Not Happy with your IRHP Redress? Make a Libor Claim
On 29 June 2012 one of the largest UK Banks was fined £290m by the Financial regulator, the FSA (now FCA), for attempting to manipulate the Libor Rate. The FSA launched an independent investigation into the conduct of many of the largest UK Banks regarding Libor manipulation.
What is LIBOR and why is it important?
Libor is the London Interbank Offered Rate which is an average of the interest rates which each of the 16 largest London Banks estimate that it would be charged to borrow from other banks. A high proportion of financial contracts and loans are agreed in reliance upon this rate and the British Banker’s Association (BBA) has estimated that £225trn worth of swap contracts (IRHPs) are formed in reliance of it.
Given the fact that such a high volume of loans are agreed on a Libor rate basis, it is essential that the rate is accurate and transparent. As a result of the FCA enquiry into Libor manipulation, numerous High Street Banks have been investigated. UBS was fined a total of £950m by Swiss, US and UK regulators in December 2012 for Libor manipulation and Lloyds was fined £105m in 2014 for its conduct in relation to the same. RBS, Deutche Bank and JP Morgan have also received substantial fines following the FCA investigation.
More recently, individuals from a range of banks have been convicted for fraud offences relating to Libor rate fixing. As the seriousness of the scandal is uncovered, an increasing number of Libor claims are being made and the Banks have become more willing, in certain circumstances, to reach settlement. Perhaps this is to avoid disclosure of damaging evidence as to their potential involvement in the scandal.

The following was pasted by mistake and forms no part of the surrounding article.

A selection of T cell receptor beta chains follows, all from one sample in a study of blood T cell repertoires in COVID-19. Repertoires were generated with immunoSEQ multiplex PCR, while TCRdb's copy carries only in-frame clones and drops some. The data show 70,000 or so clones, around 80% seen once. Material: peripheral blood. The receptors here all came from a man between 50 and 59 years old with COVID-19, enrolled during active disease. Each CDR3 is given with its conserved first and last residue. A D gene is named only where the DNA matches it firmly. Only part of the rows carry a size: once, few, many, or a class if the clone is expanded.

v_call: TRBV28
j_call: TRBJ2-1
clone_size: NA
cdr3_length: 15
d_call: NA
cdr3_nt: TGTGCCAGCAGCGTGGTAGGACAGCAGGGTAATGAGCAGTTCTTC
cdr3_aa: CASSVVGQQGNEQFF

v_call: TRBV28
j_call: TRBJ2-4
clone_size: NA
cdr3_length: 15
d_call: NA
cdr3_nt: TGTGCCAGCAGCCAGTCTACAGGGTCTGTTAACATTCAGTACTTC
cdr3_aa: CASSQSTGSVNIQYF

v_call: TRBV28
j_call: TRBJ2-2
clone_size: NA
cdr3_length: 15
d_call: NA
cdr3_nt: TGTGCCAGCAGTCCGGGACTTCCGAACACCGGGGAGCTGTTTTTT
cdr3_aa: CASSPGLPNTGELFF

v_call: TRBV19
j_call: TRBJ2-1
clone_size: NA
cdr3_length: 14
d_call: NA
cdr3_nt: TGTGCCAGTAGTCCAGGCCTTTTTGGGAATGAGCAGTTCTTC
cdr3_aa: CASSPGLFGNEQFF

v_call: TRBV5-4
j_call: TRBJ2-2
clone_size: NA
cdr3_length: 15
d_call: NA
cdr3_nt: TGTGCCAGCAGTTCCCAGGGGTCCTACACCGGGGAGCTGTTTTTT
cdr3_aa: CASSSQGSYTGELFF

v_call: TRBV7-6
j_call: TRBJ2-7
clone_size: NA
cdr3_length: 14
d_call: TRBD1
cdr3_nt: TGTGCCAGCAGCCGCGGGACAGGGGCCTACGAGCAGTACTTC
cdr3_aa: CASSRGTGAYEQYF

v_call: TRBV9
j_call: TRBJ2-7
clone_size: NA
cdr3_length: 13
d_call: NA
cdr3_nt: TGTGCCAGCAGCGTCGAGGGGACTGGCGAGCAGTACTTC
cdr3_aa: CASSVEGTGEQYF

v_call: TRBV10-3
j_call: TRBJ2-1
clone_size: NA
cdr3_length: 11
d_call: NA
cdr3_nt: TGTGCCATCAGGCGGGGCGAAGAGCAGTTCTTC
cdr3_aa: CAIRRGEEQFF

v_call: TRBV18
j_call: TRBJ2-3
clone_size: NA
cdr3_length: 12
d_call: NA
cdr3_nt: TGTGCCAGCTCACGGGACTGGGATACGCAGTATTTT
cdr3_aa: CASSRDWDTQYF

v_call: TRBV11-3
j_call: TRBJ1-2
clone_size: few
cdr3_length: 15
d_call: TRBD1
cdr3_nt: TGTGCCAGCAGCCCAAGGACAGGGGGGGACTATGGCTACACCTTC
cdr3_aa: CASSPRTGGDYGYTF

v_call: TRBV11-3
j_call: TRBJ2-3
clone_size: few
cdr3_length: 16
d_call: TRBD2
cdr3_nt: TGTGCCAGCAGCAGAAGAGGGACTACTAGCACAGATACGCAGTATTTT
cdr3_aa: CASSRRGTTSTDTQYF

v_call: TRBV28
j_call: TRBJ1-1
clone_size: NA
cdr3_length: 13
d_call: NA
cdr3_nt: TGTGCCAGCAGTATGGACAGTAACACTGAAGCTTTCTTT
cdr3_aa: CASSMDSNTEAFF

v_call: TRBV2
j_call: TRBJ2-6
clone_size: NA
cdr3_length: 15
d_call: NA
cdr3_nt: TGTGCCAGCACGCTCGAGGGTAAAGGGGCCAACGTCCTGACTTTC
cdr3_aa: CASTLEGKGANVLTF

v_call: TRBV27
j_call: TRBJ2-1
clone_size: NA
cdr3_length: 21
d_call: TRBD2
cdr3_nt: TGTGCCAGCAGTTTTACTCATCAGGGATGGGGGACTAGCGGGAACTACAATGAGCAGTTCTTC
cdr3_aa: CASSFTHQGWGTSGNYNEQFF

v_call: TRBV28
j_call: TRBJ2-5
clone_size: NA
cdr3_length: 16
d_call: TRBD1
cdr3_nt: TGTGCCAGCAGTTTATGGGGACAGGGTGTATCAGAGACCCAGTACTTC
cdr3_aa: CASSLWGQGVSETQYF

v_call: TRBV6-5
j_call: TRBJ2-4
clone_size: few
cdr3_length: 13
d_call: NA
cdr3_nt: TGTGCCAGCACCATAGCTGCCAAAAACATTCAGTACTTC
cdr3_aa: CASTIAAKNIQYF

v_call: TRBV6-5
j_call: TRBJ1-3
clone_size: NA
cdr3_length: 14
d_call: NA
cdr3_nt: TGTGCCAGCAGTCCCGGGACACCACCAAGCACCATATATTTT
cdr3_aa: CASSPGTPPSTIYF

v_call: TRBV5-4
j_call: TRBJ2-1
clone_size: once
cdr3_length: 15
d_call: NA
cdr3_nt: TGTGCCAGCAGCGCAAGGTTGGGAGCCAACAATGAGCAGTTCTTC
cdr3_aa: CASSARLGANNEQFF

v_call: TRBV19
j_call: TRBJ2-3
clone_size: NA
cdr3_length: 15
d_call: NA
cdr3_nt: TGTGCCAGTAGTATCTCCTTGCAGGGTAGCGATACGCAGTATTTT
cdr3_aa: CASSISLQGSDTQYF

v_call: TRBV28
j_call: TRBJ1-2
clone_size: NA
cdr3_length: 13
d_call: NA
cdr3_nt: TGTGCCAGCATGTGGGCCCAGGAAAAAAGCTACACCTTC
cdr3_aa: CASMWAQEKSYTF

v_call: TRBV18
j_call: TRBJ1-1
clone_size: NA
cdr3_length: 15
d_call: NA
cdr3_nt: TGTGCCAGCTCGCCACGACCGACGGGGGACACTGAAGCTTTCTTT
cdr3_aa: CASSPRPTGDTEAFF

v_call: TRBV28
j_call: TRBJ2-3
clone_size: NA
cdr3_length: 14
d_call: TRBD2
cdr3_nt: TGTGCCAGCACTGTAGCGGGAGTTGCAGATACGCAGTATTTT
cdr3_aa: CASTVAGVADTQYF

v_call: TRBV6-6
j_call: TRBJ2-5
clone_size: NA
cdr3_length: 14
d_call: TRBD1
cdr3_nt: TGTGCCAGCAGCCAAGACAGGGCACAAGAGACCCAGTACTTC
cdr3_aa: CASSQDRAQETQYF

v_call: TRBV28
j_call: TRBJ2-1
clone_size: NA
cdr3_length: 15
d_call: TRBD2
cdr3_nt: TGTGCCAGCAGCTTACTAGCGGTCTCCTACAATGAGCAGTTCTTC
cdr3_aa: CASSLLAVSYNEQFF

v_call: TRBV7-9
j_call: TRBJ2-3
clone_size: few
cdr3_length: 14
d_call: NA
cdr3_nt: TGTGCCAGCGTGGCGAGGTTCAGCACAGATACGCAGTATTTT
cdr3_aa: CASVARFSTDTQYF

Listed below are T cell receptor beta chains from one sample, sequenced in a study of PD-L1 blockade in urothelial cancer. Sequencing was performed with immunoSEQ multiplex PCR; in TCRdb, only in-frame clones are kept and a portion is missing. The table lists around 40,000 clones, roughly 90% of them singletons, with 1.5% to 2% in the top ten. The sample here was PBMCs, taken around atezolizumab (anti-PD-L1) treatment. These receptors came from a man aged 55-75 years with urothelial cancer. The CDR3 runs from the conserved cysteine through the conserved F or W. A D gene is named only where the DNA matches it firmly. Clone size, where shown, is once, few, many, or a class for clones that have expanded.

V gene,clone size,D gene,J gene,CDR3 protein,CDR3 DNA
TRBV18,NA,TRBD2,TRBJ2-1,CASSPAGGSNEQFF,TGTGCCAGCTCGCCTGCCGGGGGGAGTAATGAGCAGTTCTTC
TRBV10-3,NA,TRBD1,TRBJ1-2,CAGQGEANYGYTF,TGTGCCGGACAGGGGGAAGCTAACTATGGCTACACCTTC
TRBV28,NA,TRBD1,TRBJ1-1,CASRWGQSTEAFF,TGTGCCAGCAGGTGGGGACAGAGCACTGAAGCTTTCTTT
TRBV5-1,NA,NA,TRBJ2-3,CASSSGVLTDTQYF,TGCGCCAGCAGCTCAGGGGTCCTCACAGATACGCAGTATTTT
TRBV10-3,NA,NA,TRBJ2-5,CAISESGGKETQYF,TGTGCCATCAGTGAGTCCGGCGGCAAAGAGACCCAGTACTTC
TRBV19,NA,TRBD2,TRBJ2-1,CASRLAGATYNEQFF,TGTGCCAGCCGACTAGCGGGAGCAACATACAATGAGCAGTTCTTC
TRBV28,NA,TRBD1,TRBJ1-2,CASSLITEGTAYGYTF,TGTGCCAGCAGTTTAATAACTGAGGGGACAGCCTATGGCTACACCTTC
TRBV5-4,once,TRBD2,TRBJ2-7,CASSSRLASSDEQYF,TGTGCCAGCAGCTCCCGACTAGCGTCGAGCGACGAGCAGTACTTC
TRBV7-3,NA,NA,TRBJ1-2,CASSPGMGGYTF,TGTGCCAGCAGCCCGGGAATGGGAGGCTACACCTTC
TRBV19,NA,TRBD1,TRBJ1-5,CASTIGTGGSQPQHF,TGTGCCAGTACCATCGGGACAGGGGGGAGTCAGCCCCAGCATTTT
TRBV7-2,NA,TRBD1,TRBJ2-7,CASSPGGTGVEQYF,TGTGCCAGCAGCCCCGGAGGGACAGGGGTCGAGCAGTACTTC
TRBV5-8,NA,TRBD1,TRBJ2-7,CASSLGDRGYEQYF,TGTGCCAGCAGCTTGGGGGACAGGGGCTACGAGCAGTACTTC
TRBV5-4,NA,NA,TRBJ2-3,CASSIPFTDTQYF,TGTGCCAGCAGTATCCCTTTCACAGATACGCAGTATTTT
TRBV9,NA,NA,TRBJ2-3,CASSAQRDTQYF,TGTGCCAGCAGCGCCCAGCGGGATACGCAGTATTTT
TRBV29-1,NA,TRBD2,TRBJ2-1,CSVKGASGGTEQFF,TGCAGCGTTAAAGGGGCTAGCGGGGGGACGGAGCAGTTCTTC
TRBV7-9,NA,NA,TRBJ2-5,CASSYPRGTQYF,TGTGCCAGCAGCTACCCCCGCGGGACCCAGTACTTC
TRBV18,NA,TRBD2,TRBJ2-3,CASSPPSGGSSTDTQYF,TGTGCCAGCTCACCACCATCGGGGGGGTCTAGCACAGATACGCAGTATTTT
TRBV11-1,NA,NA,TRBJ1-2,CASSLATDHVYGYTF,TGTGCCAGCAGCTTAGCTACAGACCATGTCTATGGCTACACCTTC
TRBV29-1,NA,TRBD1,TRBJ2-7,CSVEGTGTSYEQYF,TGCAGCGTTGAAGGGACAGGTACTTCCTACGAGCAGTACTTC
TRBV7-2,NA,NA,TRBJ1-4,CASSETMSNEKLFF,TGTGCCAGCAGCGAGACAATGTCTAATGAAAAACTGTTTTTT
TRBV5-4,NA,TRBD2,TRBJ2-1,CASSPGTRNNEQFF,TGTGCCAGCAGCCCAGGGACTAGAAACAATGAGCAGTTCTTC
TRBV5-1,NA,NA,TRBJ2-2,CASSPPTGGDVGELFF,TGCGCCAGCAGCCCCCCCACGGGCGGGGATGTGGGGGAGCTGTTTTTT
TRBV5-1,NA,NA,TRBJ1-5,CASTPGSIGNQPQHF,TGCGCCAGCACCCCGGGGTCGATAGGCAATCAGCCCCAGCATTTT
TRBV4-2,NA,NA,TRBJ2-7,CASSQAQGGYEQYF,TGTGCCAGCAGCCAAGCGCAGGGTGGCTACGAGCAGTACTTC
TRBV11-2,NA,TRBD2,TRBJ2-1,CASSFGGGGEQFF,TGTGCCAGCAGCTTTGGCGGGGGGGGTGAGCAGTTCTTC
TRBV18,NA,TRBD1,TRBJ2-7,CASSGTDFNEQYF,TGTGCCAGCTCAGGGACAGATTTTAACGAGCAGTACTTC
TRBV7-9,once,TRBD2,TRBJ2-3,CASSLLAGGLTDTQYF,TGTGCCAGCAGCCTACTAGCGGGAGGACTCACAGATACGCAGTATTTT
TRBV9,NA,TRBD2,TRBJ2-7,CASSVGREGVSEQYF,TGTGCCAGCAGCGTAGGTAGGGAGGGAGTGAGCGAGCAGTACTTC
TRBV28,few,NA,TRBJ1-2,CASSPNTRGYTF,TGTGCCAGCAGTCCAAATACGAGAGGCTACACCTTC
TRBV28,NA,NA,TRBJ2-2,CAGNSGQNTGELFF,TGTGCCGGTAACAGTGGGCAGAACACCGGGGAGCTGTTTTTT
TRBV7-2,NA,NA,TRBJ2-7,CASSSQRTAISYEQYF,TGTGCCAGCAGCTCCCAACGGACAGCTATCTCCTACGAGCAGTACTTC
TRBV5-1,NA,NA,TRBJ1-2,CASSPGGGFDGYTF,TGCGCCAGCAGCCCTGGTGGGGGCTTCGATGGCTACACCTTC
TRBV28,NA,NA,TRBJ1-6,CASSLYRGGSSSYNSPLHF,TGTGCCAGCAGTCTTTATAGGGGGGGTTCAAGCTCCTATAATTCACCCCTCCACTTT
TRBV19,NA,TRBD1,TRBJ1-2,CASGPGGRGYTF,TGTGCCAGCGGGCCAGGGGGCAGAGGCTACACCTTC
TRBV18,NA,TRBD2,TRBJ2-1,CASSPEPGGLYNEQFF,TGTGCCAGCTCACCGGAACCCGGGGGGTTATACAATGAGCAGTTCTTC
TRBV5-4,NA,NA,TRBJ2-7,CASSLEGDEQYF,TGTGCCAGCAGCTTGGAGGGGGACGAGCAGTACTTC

After Graiseley Properties issued a claim against its Bank for the mis-sale of an IRHP along with a claim for the manipulation of Libor, the Court of Appeal ruled that the Libor fixing claim was a triable issue. Thereafter, the Bank reached a settlement, reportedly worth some £40m, with Graiseley shortly before trial was due to commence. It is widely believed this was in an attempt to avoid further negative publicity for Libor rigging or to open the floodgates to further Libor claims.
At a pre-trial hearing in PAG v RBS, the High Court found against RBS and ordered that they provide inspection of documents relating to Libor manipulation as they were considered to be relevant to the mis-sale of an IRHP. These recent judgments provide encouragement for customers making a claim against the Banks for the mis-sale of an IRHP where a trade was based on Libor.
How we can assist you or your company
Many investors, borrowers and businesses may have been effected by Libor manipulation. This may be the case if the rate was artificially high or low at the time of the agreement. It might be that the Libor trade is not enforceable or may give rise to the right to substantial damages. We can advise you as to whether this may be the case.
Customers who were mis-sold an IRHP and pursued redress through the FCA Review but did not receive the redress that they sought, may also have grounds to challenge the conduct of their bank if they entered into a Libor product. Some customers may have suffered excessive charges or costs as a result of having their loans restructured to or from Libor based agreements.
If you feel that you have been let down by your bank or did not get the redress you deserved, contact William Fox Bregman, the partner of our Banking and Finance Litigation Department, at email@example.com or on 01202 525333. We have handled over 150 complaints and recovered over £38m for our clients as a result of financial mis-selling and therefore have extensive experience in dealing with swap products, fixed rate loans and other derivatives of which the Libor rate is a key element.